Hello supporters of IDI!
Thank you. Thank you for your years of passionate dedication to this movement and to this organization. Together we have already accomplished something truly significant, and it is only the beginning of this movement.
The artists and professionals who have been the heart of IDI are still working independently, and with emerging companies, to continue to support the growing needs of the industry and this movement to bring consensual and sustainable working practices to theatre, tv, & film making worldwide.
As supporters of IDI, this affects you all. Please see below for some answers to your concerns.
Some background on why IDI is dissolving:
When IDI formed in 2016 it was launched with the mission to foster, advocate for, and help build the industry of Intimacy Direction. Looking back we can now confidently say that IDI has succeeded in that mission. In fact, it also played a large part in creating the industry of Intimacy Coordination for TV and Film as well!
The word is out, the interest is high, and there are more players in the field than ever. All of this is exactly what IDI set out to do.
Over the three and a half years of its operation, IDI has worked to adapt to the needs of a developing industry. Most notably, IDI began with the intention of serving as an advocacy and networking organization to the industry, and quickly discovered the enormous need for training and certifications, so IDI shifted to take on the activities of an educational institution. When intimacy work entered the world of TV and Film, Intimacy Coordination was born, and IDI adapted to fulfill those needs as well.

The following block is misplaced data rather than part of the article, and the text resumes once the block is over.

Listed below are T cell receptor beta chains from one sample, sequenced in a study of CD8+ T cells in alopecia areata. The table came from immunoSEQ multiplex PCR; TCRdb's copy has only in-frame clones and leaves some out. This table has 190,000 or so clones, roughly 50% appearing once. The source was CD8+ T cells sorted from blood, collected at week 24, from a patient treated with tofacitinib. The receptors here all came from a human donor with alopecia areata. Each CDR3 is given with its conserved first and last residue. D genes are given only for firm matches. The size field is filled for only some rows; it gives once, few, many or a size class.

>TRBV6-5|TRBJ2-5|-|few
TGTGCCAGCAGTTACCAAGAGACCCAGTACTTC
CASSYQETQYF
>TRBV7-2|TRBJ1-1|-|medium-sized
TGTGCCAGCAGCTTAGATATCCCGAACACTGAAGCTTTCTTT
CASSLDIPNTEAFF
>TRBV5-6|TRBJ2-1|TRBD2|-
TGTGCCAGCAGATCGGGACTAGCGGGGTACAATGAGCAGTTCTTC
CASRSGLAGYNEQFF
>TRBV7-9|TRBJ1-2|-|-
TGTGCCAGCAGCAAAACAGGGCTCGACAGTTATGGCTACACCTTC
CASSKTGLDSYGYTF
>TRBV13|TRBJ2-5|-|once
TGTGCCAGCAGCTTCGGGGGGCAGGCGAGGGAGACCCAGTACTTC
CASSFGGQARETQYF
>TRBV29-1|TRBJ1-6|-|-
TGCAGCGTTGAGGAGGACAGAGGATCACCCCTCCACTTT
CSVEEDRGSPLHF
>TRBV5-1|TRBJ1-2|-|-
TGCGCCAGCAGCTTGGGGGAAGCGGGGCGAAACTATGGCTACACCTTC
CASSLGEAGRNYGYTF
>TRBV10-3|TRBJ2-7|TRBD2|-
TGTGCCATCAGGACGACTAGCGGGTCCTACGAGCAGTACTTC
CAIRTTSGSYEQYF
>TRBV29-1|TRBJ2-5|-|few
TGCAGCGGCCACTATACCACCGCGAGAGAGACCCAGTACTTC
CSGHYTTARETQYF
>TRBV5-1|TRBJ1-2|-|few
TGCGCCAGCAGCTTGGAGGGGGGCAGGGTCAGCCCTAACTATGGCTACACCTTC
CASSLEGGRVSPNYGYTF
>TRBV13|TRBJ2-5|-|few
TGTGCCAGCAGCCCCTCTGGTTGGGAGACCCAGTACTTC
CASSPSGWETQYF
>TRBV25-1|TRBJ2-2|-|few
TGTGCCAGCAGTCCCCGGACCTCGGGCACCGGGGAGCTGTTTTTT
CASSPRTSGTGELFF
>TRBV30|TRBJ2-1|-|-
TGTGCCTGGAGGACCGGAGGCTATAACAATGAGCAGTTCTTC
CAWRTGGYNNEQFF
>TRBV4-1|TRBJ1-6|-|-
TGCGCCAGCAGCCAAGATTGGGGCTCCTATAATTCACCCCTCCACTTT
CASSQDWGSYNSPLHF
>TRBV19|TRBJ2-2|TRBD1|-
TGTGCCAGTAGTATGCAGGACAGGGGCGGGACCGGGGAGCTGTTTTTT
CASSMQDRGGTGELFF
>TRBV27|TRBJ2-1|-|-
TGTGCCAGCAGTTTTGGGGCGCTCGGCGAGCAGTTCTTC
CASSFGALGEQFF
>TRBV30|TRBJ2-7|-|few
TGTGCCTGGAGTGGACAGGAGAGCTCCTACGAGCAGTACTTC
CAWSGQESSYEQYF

As IDI worked to serve these growing and changing arenas, the organization tried to adapt its structures to accommodate the logistical and organizational needs that these activities require. The driving goal of IDI has been to support this industry growth and to strengthen the systems that are allowing these professionals to prove the value of Intimacy Direction and Intimacy Coordination. Additionally, IDI has focused on amplifying methods and protocols that support freely given and informed consent in the entertainment making process.
Three and a half years later, we can proudly say that the work has paid off. Intimacy Direction and Intimacy Coordination are being talked about both nationally and internationally in the media and in training institutions. The momentum is there and the movement is durable.
That is thanks to all of you; your dedication, energy, and work. THANK YOU.
This brings us back to IDI and its structure. IDI was formed to launch the industry of Intimacy Direction (and subsequently Intimacy Coordination). The industry is launched; IDI’s mission is fulfilled. The Board of Directors has grappled with the next steps and how to build upon the success we’ve already achieved. We’ve struggled with questions of the ethical distribution of opportunities, how to best support activities that were not in the original charter of the organization (or are not in harmony with the legal designation of IDI), and what we think is best for the industry at large. IDI helped to grow this industry, and it has grown to fill many niches that none of us predicted at our outset. IDI cannot serve all of these needs well, but there is a growing number of professionals that can each serve these niches better than we could. It is a beautiful problem to face.